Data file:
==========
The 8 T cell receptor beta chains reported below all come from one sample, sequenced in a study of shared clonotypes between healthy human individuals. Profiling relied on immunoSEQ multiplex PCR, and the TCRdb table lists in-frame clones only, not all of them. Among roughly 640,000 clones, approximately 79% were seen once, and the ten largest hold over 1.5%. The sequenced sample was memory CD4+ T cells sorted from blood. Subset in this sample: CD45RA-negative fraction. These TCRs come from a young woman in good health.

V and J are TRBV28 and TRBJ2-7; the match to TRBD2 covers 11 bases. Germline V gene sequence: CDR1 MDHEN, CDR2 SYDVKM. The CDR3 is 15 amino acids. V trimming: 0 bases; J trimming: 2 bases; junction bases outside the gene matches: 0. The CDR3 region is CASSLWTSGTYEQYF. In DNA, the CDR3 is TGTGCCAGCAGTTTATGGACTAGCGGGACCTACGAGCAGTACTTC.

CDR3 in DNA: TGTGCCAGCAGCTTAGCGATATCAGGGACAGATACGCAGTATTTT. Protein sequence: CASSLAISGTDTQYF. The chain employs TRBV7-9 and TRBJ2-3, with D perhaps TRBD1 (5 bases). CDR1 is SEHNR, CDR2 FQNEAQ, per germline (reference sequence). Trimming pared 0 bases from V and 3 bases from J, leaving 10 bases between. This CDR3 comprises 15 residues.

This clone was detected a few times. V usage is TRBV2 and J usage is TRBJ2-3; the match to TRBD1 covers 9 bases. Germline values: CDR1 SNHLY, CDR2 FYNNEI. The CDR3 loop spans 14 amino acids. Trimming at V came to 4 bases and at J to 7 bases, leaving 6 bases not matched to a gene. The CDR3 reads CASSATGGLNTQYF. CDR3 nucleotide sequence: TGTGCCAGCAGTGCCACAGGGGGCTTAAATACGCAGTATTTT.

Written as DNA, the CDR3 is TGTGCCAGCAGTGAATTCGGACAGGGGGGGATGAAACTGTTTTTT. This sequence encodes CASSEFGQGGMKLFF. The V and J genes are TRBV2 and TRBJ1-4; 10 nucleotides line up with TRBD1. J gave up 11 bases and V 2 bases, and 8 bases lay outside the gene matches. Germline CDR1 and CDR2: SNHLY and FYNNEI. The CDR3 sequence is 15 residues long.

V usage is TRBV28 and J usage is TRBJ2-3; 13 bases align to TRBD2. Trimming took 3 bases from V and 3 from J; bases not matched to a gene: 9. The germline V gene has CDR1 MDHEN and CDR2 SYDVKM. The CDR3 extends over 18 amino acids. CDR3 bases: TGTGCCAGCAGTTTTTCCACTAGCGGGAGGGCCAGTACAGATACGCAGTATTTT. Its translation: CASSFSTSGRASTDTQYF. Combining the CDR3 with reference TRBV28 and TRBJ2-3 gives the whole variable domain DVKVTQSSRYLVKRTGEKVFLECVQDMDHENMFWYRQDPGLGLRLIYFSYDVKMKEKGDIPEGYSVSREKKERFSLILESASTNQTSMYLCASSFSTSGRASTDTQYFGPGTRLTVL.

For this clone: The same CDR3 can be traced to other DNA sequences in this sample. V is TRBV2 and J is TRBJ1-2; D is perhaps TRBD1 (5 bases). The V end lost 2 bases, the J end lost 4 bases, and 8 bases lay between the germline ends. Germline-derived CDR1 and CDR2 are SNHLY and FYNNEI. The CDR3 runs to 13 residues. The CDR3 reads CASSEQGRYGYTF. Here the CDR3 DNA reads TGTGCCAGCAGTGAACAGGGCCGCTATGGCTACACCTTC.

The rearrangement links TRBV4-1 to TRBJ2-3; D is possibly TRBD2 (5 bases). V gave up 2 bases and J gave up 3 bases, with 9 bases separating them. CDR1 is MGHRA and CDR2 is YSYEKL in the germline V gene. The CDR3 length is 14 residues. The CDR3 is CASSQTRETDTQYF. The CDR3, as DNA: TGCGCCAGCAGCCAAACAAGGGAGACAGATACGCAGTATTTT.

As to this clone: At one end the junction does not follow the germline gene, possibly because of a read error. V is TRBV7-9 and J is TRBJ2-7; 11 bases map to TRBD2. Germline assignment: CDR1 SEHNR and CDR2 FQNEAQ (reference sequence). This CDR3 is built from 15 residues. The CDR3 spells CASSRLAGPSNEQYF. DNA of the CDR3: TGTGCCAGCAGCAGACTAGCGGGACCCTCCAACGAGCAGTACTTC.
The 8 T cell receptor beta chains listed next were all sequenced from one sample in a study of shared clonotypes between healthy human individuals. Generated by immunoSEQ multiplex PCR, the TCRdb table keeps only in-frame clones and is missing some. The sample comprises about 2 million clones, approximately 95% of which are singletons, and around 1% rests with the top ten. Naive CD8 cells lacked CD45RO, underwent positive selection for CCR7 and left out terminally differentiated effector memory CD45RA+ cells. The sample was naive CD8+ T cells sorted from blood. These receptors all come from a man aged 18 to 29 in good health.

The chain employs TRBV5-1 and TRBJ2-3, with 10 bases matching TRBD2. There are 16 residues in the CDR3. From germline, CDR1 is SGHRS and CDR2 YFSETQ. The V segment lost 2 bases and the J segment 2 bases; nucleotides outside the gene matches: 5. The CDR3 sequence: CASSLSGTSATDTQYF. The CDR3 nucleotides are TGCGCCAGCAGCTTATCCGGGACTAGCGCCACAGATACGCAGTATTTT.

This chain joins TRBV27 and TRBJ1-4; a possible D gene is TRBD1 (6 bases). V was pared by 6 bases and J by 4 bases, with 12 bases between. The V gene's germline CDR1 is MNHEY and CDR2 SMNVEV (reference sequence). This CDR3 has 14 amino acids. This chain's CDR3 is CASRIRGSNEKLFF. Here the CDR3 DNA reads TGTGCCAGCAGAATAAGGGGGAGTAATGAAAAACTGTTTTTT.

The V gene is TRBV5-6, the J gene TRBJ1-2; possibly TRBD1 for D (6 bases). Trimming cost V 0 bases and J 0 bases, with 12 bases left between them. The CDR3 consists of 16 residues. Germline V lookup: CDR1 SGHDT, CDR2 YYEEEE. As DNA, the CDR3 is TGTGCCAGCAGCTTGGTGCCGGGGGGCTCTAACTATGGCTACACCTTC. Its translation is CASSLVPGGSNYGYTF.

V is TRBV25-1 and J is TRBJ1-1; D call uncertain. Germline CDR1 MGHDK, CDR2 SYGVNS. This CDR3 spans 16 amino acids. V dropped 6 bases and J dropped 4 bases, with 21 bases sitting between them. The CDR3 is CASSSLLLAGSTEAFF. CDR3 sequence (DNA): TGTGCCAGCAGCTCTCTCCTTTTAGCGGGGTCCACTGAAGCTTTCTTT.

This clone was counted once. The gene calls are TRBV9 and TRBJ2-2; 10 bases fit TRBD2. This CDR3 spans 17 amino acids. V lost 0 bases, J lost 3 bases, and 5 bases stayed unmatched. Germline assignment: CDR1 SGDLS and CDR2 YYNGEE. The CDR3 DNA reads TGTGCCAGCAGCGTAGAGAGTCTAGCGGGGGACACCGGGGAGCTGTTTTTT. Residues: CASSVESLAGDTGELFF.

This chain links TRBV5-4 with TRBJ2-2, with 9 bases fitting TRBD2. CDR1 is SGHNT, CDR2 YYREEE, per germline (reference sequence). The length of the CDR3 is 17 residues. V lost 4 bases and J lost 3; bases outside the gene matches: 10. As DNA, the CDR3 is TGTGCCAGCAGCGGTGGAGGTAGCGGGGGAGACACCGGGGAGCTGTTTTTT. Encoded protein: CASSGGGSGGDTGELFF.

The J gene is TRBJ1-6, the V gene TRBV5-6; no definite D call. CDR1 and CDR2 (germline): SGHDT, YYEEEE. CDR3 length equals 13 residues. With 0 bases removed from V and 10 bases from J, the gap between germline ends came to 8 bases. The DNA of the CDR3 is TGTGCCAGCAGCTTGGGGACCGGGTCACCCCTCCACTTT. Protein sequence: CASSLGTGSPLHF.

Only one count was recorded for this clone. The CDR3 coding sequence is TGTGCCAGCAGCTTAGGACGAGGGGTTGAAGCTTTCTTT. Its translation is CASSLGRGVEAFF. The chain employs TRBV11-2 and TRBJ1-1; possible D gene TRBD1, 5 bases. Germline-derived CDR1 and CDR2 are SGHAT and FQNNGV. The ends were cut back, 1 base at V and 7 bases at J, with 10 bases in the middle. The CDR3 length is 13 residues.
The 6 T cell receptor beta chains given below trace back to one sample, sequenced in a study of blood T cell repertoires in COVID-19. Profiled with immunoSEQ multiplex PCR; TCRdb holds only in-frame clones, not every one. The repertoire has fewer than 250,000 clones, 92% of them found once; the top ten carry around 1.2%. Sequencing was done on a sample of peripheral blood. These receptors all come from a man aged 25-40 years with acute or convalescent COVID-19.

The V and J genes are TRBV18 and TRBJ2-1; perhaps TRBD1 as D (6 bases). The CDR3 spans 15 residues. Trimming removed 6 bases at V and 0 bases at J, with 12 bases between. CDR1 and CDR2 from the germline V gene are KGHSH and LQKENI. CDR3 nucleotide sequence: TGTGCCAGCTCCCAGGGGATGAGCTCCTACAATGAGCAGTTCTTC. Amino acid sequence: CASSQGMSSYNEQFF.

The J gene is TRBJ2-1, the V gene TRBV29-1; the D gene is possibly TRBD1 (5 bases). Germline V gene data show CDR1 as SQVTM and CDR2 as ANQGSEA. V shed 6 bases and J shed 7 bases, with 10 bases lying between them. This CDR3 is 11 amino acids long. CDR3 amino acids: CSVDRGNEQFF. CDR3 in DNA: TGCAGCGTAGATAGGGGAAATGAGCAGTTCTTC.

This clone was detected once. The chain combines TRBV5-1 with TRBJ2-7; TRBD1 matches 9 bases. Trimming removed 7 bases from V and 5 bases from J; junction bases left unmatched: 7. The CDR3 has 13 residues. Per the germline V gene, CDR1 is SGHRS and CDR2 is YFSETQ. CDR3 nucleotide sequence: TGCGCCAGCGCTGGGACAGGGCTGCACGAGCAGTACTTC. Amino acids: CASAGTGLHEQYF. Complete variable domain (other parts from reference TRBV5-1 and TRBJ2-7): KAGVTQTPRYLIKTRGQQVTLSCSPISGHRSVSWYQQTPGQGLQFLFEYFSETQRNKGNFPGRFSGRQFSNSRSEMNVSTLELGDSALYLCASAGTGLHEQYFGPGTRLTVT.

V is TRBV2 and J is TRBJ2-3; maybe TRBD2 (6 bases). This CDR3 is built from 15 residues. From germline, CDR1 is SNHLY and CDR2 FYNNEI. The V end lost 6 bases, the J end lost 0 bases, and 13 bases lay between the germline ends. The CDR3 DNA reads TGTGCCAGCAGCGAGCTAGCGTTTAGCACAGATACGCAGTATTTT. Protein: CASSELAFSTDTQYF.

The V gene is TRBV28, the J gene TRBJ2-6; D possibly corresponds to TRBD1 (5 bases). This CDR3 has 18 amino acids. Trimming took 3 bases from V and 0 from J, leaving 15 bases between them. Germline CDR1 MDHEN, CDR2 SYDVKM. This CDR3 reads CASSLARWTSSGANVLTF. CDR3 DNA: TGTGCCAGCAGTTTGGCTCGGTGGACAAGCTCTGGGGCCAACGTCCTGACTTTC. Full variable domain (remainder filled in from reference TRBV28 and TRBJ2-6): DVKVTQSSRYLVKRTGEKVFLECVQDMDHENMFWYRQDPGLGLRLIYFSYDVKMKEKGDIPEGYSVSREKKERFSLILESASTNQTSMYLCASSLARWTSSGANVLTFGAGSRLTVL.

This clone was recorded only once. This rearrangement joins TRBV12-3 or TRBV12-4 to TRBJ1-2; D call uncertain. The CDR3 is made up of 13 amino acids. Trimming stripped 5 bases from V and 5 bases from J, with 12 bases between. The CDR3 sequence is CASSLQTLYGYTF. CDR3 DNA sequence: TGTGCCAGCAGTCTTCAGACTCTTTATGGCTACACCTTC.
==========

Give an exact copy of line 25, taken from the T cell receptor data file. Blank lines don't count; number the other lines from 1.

This clone was recorded only once. This rearrangement joins TRBV12-3 or TRBV12-4 to TRBJ1-2; D call uncertain. The CDR3 is made up of 13 amino acids. Trimming stripped 5 bases from V and 5 bases from J, with 12 bases between. The CDR3 sequence is CASSLQTLYGYTF. CDR3 DNA sequence: TGTGCCAGCAGTCTTCAGACTCTTTATGGCTACACCTTC.